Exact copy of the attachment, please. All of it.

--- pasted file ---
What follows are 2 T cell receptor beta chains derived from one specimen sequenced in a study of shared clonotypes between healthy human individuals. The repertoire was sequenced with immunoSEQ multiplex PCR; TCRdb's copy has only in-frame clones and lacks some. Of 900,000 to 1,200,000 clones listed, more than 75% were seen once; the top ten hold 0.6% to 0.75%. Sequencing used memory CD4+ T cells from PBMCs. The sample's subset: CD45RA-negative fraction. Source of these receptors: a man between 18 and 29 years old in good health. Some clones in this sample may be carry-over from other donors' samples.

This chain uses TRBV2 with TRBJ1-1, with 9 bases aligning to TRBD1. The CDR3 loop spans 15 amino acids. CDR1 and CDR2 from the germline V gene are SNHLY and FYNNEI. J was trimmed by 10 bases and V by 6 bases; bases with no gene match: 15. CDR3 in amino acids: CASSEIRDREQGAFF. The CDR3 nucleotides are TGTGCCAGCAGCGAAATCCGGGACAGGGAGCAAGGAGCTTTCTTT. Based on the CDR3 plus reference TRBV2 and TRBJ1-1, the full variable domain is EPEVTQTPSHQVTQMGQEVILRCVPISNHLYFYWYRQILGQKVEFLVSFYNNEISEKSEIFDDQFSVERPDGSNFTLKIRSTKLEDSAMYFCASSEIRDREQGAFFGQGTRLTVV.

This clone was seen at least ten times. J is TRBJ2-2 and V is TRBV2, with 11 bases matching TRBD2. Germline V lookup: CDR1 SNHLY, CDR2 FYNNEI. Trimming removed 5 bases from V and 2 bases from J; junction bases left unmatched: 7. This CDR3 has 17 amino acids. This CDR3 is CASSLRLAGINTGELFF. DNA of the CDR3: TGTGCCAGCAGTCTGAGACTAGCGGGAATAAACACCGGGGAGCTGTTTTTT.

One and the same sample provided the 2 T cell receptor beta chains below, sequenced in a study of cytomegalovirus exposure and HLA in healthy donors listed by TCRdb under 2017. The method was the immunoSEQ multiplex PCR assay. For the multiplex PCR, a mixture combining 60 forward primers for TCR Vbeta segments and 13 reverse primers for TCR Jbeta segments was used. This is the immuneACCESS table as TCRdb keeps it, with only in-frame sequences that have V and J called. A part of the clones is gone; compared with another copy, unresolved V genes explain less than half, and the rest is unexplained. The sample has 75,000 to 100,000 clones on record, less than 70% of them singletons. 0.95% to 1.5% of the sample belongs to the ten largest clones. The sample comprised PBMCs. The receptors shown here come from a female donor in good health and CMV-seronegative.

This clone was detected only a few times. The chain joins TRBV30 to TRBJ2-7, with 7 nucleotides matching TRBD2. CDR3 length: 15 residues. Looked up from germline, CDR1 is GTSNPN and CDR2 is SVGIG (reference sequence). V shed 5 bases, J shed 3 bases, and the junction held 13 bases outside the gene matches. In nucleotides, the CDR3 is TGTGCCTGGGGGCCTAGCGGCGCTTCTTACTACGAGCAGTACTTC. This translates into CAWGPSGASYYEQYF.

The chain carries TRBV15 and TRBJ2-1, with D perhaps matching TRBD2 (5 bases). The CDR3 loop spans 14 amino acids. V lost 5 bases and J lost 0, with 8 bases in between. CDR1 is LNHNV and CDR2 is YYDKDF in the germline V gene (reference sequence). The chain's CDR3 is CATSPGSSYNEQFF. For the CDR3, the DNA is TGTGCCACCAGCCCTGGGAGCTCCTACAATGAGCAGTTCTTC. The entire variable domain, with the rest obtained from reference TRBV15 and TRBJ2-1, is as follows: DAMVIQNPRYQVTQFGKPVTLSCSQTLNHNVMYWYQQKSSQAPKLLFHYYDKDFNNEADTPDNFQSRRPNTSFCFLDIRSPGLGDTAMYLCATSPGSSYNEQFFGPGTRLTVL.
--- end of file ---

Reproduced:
What follows are 2 T cell receptor beta chains derived from one specimen sequenced in a study of shared clonotypes between healthy human individuals. The repertoire was sequenced with immunoSEQ multiplex PCR; TCRdb's copy has only in-frame clones and lacks some. Of 900,000 to 1,200,000 clones listed, more than 75% were seen once; the top ten hold 0.6% to 0.75%. Sequencing used memory CD4+ T cells from PBMCs. The sample's subset: CD45RA-negative fraction. Source of these receptors: a man between 18 and 29 years old in good health. Some clones in this sample may be carry-over from other donors' samples.

This chain uses TRBV2 with TRBJ1-1, with 9 bases aligning to TRBD1. The CDR3 loop spans 15 amino acids. CDR1 and CDR2 from the germline V gene are SNHLY and FYNNEI. J was trimmed by 10 bases and V by 6 bases; bases with no gene match: 15. CDR3 in amino acids: CASSEIRDREQGAFF. The CDR3 nucleotides are TGTGCCAGCAGCGAAATCCGGGACAGGGAGCAAGGAGCTTTCTTT. Based on the CDR3 plus reference TRBV2 and TRBJ1-1, the full variable domain is EPEVTQTPSHQVTQMGQEVILRCVPISNHLYFYWYRQILGQKVEFLVSFYNNEISEKSEIFDDQFSVERPDGSNFTLKIRSTKLEDSAMYFCASSEIRDREQGAFFGQGTRLTVV.

This clone was seen at least ten times. J is TRBJ2-2 and V is TRBV2, with 11 bases matching TRBD2. Germline V lookup: CDR1 SNHLY, CDR2 FYNNEI. Trimming removed 5 bases from V and 2 bases from J; junction bases left unmatched: 7. This CDR3 has 17 amino acids. This CDR3 is CASSLRLAGINTGELFF. DNA of the CDR3: TGTGCCAGCAGTCTGAGACTAGCGGGAATAAACACCGGGGAGCTGTTTTTT.

One and the same sample provided the 2 T cell receptor beta chains below, sequenced in a study of cytomegalovirus exposure and HLA in healthy donors listed by TCRdb under 2017. The method was the immunoSEQ multiplex PCR assay. For the multiplex PCR, a mixture combining 60 forward primers for TCR Vbeta segments and 13 reverse primers for TCR Jbeta segments was used. This is the immuneACCESS table as TCRdb keeps it, with only in-frame sequences that have V and J called. A part of the clones is gone; compared with another copy, unresolved V genes explain less than half, and the rest is unexplained. The sample has 75,000 to 100,000 clones on record, less than 70% of them singletons. 0.95% to 1.5% of the sample belongs to the ten largest clones. The sample comprised PBMCs. The receptors shown here come from a female donor in good health and CMV-seronegative.

This clone was detected only a few times. The chain joins TRBV30 to TRBJ2-7, with 7 nucleotides matching TRBD2. CDR3 length: 15 residues. Looked up from germline, CDR1 is GTSNPN and CDR2 is SVGIG (reference sequence). V shed 5 bases, J shed 3 bases, and the junction held 13 bases outside the gene matches. In nucleotides, the CDR3 is TGTGCCTGGGGGCCTAGCGGCGCTTCTTACTACGAGCAGTACTTC. This translates into CAWGPSGASYYEQYF.

The chain carries TRBV15 and TRBJ2-1, with D perhaps matching TRBD2 (5 bases). The CDR3 loop spans 14 amino acids. V lost 5 bases and J lost 0, with 8 bases in between. CDR1 is LNHNV and CDR2 is YYDKDF in the germline V gene (reference sequence). The chain's CDR3 is CATSPGSSYNEQFF. For the CDR3, the DNA is TGTGCCACCAGCCCTGGGAGCTCCTACAATGAGCAGTTCTTC. The entire variable domain, with the rest obtained from reference TRBV15 and TRBJ2-1, is as follows: DAMVIQNPRYQVTQFGKPVTLSCSQTLNHNVMYWYQQKSSQAPKLLFHYYDKDFNNEADTPDNFQSRRPNTSFCFLDIRSPGLGDTAMYLCATSPGSSYNEQFFGPGTRLTVL.